Sometimes when I hear such preaching, I think about a person I once worked for, who, when informed of real or potential problems, would say, “Don’t give me problems; give me solutions.” Though I could not agree there was no value in calling attention to problems as a first step toward finding solutions, I did get the point that there is no use saying the sky is falling unless you know what can be done about it. So, what is the solution when the answers one gets to the applicatory questions are not very comforting?
One way of looking at it, is to take the answers as indicating the need of the new birth. OK, then what? The Calvinist knows that you can’t “born yourself again.” It’s the work of God. That could result in passivity, even fatalism. So, is there anything a Calvinist can say? Some Calvinists tell those who are disturbed to pray for the new birth. Others expand the list of things one can do to prepare for or put oneself in the way of salvation.
But the question comes, if the person is not “born again” but is disturbed, what do you say? Isn’t the person who is sufficiently disturbed to say, “No, I don’t give, treasure, love, or live as I should. What can I do?” really saying, “What must I do to be saved?” And is not the answer, “Believe in the Lord Jesus Christ and you shall be saved, you and your household”? It seems to me that the question, “Are you born again?” focuses the issue on the wrong place and the wrong person.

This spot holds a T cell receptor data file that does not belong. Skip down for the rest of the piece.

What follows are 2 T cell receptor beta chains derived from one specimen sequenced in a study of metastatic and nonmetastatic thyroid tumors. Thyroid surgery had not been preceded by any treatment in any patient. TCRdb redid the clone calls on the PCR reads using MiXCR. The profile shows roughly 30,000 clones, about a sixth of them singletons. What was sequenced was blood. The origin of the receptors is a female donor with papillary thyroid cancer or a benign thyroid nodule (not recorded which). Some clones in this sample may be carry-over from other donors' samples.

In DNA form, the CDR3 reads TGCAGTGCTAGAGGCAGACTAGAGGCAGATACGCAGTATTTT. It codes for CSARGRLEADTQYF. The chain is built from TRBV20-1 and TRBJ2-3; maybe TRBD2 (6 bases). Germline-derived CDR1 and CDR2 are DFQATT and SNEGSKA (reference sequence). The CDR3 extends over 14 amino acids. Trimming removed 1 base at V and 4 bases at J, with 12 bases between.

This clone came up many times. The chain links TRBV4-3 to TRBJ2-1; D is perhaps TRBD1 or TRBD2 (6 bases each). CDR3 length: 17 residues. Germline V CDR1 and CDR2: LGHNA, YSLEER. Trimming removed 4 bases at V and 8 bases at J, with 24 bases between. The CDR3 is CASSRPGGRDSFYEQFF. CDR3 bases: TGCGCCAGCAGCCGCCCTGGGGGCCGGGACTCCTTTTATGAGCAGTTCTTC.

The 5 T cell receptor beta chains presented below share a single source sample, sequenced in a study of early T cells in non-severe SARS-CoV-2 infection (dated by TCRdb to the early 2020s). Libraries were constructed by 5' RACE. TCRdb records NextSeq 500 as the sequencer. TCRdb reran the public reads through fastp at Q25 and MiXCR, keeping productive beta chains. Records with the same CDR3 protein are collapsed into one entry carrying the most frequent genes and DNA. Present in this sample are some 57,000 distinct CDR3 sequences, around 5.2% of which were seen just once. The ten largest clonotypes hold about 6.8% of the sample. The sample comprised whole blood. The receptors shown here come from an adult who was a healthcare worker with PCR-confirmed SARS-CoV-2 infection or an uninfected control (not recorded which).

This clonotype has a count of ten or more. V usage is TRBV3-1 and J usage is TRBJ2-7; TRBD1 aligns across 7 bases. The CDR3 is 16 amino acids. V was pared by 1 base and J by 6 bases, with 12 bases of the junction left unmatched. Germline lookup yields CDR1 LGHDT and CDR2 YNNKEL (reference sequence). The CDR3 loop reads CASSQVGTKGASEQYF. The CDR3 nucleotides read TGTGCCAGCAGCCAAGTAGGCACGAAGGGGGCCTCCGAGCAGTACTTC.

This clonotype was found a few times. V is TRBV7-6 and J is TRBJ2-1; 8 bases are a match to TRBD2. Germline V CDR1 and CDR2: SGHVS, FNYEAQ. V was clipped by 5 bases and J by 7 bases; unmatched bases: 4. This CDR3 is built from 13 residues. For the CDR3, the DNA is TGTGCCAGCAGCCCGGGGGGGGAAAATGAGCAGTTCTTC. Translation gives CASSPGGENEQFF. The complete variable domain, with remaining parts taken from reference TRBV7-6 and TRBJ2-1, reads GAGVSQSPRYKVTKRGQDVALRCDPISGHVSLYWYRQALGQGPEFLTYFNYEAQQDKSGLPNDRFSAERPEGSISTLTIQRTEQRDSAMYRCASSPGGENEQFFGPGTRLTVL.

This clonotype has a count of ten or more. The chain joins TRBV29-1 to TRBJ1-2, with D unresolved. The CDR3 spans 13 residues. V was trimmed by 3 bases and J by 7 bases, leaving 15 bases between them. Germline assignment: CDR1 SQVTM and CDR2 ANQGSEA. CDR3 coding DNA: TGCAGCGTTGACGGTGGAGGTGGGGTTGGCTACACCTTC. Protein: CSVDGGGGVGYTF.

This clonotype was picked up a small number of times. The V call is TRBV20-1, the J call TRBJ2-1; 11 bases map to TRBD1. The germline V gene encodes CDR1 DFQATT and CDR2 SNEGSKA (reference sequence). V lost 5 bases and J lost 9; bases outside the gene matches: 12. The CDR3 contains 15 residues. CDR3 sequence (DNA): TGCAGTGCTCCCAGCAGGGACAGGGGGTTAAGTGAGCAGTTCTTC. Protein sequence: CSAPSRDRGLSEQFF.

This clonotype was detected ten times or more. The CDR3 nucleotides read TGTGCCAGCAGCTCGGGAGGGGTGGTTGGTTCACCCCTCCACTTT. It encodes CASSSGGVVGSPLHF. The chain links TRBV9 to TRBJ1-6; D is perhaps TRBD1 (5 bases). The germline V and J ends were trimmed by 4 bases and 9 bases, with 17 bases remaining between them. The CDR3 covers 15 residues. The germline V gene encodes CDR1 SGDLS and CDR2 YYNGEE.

But, then the same answers might be given and yet one conclude that he is a believer, but a believer not in the right place. The question is, “How can the preacher help the believer get at least to a better place?” Or for that matter, “What can the preacher do for the sinner beyond disturbing him by application?”
It seems to me that, if preachers really want to help, they might change the focus to the things that could help, such as:
1. Show the perfections and glory of the God of redemption. Awe of God’s holiness and love, his wrath and his mercy, his glory and his condescension, and his gracious purpose of redemption are realities that move sinners to put God above all else.